NEW ORLEANS (AP) — A Spanish cannon used in the Battle of New Orleans and weighing nearly 3 tons will be hauled by pulleys and human muscle onto a new gun carriage like one that once might have held it on a naval ship.

For generations, the 10½-foot-long, 5,789-pound weapon has sat on a big wooden outside the Cabildo — part of the Louisiana State Museum — in New Orleans’ French Quarter.

Nothing is known about the cannon’s history before it became part of Gen. Andrew Jackson’s defenses in Chalmette for the battle on Jan. 8, 1815, though its shape and markings show that it was a naval cannon made in Spain, museum director Mark Tullos said.

“This was a pretty common model,” he said.

It might have been commandeered from a ship. It might have been mounted at Fort St. John, also known as Old Spanish Fort. It might have been brought in by Jean and Pierre Lafitte, who, along with many of their followers, brought the U.S. forces artillery and thousands of the gun flints needed to keep rifles firing in exchange for pardons on piracy charges. Lafitte’s Baratarians manned two 24-pound cannons and a 32-pounder during the battle, according to “The Pirates Lafitte” by William C. Davis.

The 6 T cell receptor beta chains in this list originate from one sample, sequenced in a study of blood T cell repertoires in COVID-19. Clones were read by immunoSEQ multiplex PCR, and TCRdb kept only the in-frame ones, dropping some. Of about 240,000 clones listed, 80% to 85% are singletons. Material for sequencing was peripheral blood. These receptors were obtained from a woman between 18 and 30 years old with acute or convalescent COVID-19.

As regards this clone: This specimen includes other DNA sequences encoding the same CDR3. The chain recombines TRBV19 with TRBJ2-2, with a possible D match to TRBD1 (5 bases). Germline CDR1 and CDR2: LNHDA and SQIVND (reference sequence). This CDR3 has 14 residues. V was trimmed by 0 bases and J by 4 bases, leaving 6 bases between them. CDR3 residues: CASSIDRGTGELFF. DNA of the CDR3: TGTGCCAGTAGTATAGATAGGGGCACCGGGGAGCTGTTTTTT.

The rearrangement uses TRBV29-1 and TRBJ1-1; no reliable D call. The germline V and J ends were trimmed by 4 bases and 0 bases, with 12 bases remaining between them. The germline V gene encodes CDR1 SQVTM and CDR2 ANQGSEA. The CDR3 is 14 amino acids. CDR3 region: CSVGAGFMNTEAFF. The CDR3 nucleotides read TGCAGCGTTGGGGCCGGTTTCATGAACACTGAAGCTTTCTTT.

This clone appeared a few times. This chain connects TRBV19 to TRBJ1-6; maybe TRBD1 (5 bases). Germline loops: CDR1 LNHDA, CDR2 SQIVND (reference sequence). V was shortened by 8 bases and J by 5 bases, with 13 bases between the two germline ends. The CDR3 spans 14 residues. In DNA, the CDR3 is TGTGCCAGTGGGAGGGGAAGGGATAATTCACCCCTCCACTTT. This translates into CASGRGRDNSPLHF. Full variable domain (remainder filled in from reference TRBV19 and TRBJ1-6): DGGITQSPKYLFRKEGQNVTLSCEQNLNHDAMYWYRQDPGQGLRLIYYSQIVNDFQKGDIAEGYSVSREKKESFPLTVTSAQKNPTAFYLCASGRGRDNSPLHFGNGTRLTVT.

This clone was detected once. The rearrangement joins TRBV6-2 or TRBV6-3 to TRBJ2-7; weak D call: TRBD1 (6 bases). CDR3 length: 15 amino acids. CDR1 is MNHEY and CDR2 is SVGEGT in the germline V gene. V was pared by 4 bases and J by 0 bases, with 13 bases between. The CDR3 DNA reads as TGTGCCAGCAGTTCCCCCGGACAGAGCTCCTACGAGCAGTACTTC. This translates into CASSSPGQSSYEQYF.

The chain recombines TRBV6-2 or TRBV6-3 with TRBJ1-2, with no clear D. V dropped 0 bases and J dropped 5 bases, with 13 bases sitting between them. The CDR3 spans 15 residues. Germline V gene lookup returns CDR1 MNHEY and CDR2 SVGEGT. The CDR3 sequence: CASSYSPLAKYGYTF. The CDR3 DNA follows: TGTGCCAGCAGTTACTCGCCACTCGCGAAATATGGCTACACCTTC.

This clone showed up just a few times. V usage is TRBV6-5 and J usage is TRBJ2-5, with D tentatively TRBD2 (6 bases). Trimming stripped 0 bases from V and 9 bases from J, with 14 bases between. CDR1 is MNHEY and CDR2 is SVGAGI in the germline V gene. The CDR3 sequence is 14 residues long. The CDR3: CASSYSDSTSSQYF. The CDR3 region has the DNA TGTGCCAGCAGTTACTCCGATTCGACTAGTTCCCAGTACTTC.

There’s no documentation for this cannon’s location before the battle; any suggestion is pure speculation, Tullos said.

Tuesday’s move is part of preparations for the museum’s exhibit about the War of 1812. The new carriage is modeled after some at the Chalmette battlefield, now part of the Jean Lafitte National Historical Park and Preserve, with other research-based details, Tullos said.

“One of the things I found fascinating is that the carriage was designed to be disassembled and put in carts to go to another location,” he said. The cannon itself would have traveled in another cart.

During early stages of readying the cannon, a 24-pound cannonball and ceramic shards packed in as shrapnel were found inside it.

Those date from the Civil War, when the cannon was used at Fort St. John as part of the unsuccessful defense against a squadron led by David Farragut, who had fought as a boy in the War of 1812 and who was made the U.S. Navy’s first admiral after taking New Orleans in April 1862.

“During the war it was thrown into Bayou St. John,” Tullos said. It may have been sunk after the city was captured, but there’s no record of the reason, he said.

“It was raised in 1872 to return it to the Spanish Fort, as a display piece,” he said.

It was given to the Louisiana State Museum in 1906 and put on display two years later. It now faces Jackson Square, in front of the Cabildo. A museum photograph from 1934 shows it on a similar block in the courtyard behind the Cabildo, Tullos said.